begged to say one or two words in reply to some of the observations which had fallen from the hon. Member for Middlesex. That hon. Gentleman had asked why he (the Chancellor of the Exchequer) did not repeal the whole of the duty on glass? In reply to that question he could only state, that the general principle upon which he had acted was to reduce the duty to such a rate as not injuriously to press upon any particular manufacture, but at the same time to continue so much of it as, by an increased consumption of the article manufactured, should make up for the deficiency which would otherwise be occasioned in the revenue. There was one other topic to which he wished to refer. The hon. Gentleman seemed to think that the observations which he (the Chancellor of the Exchequer) had made with respect to the spirit of speculation which at present existed, implied an apprehension on his part of some impending calamity. That was not the case. But if in referring to the general prosperity which now seemed to pervade the country, he had not at the same time stated that which he believed to be true, that there were circumstances connected with the spirit of speculation now generally abroad which ought not to create apprehension or alarm, but to excite the attention and vigilance of Parliament—if he had not done this, he thought he might very fairly be accused of having neglected an important part of the duty which attached to one filling his important and responsible situation.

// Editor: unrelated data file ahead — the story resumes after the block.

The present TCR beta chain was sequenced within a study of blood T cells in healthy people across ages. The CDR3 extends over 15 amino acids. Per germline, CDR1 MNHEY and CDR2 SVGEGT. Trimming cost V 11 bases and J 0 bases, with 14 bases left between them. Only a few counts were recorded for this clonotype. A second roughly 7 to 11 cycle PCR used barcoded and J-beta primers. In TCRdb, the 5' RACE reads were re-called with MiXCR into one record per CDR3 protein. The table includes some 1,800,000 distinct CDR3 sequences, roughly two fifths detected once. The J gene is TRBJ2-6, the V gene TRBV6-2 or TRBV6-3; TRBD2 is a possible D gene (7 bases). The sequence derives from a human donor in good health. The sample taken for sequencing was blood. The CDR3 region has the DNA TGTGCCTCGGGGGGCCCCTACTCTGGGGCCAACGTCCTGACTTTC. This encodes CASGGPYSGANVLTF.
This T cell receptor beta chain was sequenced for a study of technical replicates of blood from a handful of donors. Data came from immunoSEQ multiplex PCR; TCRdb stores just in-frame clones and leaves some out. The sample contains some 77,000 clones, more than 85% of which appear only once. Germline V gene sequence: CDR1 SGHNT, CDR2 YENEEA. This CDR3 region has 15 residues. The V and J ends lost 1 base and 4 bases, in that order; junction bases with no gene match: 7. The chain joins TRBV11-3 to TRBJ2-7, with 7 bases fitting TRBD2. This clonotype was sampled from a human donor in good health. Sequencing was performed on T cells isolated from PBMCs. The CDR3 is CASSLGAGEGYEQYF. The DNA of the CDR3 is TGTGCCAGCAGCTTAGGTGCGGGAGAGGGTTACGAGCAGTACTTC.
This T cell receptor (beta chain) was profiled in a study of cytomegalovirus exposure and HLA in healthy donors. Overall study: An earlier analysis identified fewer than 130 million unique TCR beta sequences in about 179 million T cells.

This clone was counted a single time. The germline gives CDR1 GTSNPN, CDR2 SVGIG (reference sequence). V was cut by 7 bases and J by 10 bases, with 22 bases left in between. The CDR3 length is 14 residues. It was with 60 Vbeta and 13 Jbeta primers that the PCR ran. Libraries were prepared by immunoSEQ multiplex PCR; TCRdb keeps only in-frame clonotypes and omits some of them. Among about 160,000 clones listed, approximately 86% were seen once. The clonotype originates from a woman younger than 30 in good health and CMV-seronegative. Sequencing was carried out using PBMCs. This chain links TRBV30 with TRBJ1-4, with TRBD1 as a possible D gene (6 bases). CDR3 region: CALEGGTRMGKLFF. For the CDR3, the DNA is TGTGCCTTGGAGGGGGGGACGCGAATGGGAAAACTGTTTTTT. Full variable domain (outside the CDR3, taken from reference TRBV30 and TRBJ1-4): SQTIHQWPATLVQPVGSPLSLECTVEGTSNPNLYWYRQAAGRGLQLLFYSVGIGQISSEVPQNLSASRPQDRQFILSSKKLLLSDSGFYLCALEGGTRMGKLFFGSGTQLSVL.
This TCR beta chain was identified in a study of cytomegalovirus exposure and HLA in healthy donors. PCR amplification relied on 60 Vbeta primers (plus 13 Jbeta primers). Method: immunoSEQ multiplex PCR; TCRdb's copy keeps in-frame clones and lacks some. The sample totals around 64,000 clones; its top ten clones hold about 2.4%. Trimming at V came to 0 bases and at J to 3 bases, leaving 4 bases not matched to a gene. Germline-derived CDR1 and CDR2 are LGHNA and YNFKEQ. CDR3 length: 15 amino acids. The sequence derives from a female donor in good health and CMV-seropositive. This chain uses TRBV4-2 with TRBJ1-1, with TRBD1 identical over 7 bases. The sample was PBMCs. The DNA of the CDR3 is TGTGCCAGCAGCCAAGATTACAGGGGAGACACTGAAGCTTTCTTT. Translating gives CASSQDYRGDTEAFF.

Mr. Goulburn